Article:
How Bell changed the way riders look at head protection

Super 2R trail helmet with removable chinbar helped usher in new era

Helmets Sponsored
History of the Bell Super 3R Helmet

Mountain bikes (and their capabilities) have evolved and progressed dramatically in the last half decade, and that’s created a need for better and more versatile helmets.

Editor’s Note: This sponsored post is courtesy of Bell Sports.

Hilgard Muller has always been a tinkerer. Even in his youth Bell’s Director of Research and Development was pushing the envelope of possible. As a 10-year-old, Muller decided he wanted a radio controlled airplane. But instead perusing a Sharper Image catalog for some pre-assembled model, he headed to the local hobby shop, bought some balsa wood and went to work, designing his own flying machine with nary a plan or set of instructions. When the senior Muller saw how serious his son was about the project, he helped him get hold of a transmitter. And yes, in case you’re curious, the plane did fly.

History of the Bell Super 3R Helmet

Before going into production, Muller and Bell’s talented design team created countless 3D models such as the one pictured here.

That first foray into the world of industrial design has become thematic in Muller’s adult life. After attending California’s San Jose State University, he went right to work, hooking on with Bell as an intern. That was 18 years ago. “I’ve been working with the design team ever since,” said Muller.

History of the Bell Super 3R Helmet

Attachment of the chinbar takes less than a minute and requires no tools.

During that successful span, Muller’s been front and center on a host of important projects, but arguably none so industry influential as the removable chinbar helmet, which debuted as the Bell Super 2R in late 2014, and has since been updated with the recent release of the updated Super 3R in the fall of 2016.

History of the Bell Super 3R Helmet

The chinbar was definitely on for this line.

Muller credits the emergence of enduro racing — and his talented design team’s foresight — as reasons why Bell was first to market with the current generation of what has become one of mountain biking’s most popular helmet styles.

“We started to see a big growth and increased interest in enduro-style riding about 5-6 years ago,” recalled Muller, who worked closely with designers Scott Allen and Kyle Ellison during the entire development process. “Bikes and the people riding them were progressing really fast, and more and more people were carrying two helmets at enduro events. So when we launched the original Super helmet we made sure to build a platform that could have a removable chinbar added later because that was always our intention. Turns out our timing was perfect.”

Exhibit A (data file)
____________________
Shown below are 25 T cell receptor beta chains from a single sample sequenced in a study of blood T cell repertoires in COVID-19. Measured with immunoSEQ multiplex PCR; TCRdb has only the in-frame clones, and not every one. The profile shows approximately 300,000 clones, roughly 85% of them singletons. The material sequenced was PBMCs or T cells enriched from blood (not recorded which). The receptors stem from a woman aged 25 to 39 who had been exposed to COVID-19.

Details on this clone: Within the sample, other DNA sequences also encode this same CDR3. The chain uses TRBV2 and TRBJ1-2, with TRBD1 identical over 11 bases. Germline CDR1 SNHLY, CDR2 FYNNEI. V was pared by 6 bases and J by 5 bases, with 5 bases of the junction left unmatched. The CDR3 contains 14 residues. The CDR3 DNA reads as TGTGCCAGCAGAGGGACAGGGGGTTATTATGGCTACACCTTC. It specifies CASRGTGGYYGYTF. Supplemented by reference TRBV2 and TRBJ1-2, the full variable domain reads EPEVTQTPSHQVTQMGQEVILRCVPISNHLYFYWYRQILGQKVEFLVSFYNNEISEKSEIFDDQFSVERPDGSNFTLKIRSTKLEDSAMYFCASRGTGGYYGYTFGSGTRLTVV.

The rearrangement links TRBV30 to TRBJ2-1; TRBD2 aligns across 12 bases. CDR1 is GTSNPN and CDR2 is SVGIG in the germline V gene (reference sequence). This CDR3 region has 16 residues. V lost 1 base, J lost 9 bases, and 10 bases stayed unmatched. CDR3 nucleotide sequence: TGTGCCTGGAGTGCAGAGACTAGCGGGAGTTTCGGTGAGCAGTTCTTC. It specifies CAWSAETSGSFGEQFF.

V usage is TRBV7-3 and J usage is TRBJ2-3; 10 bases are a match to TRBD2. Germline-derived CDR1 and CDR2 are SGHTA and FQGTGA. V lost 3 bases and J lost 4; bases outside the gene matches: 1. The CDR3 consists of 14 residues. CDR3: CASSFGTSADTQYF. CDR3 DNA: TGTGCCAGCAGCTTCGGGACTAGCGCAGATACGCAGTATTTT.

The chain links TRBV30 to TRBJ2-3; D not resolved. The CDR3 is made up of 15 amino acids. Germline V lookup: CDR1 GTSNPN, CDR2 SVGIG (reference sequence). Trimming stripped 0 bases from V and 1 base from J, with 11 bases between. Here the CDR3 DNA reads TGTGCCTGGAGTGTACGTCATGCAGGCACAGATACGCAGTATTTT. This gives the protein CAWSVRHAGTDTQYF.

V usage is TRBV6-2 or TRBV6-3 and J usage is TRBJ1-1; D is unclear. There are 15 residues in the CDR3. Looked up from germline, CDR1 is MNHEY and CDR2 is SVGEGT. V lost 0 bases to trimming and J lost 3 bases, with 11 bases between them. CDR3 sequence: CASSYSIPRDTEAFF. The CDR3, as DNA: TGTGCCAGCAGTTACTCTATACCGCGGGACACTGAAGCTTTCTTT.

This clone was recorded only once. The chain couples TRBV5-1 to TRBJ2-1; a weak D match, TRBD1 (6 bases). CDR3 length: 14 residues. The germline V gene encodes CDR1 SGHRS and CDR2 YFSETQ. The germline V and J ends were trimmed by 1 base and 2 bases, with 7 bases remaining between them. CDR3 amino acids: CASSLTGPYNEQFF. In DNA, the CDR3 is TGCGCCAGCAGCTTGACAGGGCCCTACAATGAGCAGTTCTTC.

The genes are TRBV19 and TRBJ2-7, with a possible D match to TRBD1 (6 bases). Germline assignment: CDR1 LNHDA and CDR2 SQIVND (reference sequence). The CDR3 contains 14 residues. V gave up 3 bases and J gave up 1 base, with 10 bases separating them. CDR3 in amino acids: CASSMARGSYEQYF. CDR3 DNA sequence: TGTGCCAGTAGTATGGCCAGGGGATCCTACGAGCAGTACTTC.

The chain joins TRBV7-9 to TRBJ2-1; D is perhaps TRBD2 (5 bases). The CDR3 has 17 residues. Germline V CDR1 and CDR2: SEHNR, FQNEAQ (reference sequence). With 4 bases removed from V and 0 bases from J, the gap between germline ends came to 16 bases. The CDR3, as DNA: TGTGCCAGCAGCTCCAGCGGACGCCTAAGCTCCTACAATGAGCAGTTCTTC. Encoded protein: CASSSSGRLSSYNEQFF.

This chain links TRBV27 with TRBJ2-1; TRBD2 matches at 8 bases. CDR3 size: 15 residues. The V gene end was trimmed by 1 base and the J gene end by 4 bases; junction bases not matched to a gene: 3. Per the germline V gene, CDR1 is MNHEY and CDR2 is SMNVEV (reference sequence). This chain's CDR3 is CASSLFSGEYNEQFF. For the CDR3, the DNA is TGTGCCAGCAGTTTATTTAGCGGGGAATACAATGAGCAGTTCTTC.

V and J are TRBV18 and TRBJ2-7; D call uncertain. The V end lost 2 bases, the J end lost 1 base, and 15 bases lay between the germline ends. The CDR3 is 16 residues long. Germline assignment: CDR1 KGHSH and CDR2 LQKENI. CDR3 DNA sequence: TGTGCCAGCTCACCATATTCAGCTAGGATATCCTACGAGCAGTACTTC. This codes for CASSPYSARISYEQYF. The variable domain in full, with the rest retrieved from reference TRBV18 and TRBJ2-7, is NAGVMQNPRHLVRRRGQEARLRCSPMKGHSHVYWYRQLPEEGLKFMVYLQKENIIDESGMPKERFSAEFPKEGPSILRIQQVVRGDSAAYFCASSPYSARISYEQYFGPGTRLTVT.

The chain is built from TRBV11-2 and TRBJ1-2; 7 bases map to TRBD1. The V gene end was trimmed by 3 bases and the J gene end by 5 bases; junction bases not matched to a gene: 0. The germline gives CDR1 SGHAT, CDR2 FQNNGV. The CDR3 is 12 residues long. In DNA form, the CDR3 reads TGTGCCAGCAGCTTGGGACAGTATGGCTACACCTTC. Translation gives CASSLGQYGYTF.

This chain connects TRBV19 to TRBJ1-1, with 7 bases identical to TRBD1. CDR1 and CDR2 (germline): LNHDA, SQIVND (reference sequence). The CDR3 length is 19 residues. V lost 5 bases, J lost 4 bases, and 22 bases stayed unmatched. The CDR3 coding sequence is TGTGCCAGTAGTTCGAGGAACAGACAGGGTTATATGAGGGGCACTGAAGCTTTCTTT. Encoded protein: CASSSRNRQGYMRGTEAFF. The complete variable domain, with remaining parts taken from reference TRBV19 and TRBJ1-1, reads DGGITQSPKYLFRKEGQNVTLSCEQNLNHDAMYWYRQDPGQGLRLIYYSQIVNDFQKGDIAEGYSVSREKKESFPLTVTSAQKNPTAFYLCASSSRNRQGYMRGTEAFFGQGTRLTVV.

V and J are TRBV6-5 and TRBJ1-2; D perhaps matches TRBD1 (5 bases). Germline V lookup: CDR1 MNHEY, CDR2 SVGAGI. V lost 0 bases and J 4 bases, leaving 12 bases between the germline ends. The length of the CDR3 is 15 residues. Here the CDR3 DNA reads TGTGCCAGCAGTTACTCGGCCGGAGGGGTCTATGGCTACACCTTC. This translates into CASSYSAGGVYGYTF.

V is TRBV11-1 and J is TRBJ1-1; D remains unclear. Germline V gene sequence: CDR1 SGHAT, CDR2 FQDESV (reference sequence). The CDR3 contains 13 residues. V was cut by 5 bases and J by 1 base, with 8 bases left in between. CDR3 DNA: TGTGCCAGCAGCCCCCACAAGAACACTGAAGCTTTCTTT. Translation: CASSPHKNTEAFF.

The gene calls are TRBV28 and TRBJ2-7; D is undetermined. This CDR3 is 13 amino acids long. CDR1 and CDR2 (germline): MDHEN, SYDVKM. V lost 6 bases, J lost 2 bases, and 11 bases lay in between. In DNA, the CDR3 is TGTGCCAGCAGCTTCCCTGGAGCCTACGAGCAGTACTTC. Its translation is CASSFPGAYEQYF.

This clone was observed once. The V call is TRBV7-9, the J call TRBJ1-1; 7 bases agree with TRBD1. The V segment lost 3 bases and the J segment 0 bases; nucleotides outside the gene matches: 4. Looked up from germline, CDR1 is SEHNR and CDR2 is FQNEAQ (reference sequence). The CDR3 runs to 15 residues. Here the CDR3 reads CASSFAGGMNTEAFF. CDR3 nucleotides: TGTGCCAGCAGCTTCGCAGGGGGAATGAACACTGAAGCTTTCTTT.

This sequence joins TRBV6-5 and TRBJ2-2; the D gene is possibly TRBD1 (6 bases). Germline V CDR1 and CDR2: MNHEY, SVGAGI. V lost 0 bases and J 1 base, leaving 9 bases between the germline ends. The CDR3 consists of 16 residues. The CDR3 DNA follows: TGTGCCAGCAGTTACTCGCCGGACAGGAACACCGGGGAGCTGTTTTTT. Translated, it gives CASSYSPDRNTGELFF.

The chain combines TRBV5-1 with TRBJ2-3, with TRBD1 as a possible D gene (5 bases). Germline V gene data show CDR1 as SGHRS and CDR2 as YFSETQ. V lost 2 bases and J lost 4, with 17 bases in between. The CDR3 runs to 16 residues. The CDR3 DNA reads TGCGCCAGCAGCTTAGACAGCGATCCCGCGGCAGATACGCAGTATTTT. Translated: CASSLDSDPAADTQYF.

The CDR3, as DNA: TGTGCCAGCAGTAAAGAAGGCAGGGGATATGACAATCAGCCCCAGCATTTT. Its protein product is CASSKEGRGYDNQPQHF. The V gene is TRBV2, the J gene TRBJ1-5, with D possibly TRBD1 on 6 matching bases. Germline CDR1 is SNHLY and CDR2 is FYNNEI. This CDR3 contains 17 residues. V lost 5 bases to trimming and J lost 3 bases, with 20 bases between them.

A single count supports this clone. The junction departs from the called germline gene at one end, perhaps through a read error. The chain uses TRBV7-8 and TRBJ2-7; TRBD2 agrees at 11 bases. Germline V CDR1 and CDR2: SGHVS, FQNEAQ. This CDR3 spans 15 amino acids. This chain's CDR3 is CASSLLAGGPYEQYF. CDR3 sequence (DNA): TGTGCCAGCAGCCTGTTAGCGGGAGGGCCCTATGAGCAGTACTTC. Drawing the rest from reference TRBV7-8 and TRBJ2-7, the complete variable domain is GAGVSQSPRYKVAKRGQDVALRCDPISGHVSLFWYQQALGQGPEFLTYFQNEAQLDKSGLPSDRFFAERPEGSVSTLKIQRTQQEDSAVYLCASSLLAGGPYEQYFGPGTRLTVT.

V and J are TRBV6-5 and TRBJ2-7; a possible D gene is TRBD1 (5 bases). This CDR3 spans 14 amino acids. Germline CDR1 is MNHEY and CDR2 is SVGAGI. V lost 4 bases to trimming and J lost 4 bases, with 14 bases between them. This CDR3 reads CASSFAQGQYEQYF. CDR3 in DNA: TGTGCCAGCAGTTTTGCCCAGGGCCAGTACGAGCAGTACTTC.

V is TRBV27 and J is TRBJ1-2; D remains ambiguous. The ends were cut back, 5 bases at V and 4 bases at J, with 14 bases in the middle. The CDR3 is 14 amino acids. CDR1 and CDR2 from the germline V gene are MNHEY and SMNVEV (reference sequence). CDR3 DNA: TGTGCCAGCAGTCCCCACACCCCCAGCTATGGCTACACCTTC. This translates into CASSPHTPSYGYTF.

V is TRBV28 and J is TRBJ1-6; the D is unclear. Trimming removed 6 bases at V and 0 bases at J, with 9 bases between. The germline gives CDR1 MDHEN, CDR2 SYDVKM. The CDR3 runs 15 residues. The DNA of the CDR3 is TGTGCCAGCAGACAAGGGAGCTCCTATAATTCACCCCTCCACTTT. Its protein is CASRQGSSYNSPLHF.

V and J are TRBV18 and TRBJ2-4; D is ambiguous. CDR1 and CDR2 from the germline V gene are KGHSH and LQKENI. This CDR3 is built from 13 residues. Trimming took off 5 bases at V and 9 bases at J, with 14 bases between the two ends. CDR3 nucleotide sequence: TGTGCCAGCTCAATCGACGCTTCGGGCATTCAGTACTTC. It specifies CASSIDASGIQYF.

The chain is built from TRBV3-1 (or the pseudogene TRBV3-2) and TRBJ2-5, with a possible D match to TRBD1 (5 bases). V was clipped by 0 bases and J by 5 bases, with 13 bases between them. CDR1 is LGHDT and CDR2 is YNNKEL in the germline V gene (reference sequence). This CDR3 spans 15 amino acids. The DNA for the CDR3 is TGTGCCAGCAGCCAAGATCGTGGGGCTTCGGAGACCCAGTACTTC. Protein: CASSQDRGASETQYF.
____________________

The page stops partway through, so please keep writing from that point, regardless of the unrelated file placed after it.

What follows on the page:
History of the Bell Super 3R Helmet

The original Bell Super trail helmet paved the path for the current class of removable chinbar helmets.

Indeed, events such as the Enduro World Series, which debuted in 2013, helped drive rider need for dynamic head protection that’s light and breathable going uphill, but still offers top line safety features when it’s time to head down.

“The emergence of enduro really was the genesis,” continued Muller. “You have a rider saying, ‘I have hydration pack to carry gear, I’m climbing a large portion of the day, but I only need a chinbar for descending. There has to be a better way?’”

History of the Bell Super 3R Helmet

Bell’s Super 2R was an overnight hit in the mountain bike world.

Bell was ready with the right answer for that question. The original half shell Super trail helmet incorporated a ridged injection molded plate that later became the foundation for the chinbar attachment in the Super 2R.

“It was all very intentional,” revealed Muller. “We discussed the idea of the chinbar three seasons ahead of the Super, but initially didn’t think consumers were ready for it just yet. But when we did unveil it, we felt like the timing was spot on, and judging by what has happened in the marketplace since, I’d say we were right.”

History of the Bell Super 3R Helmet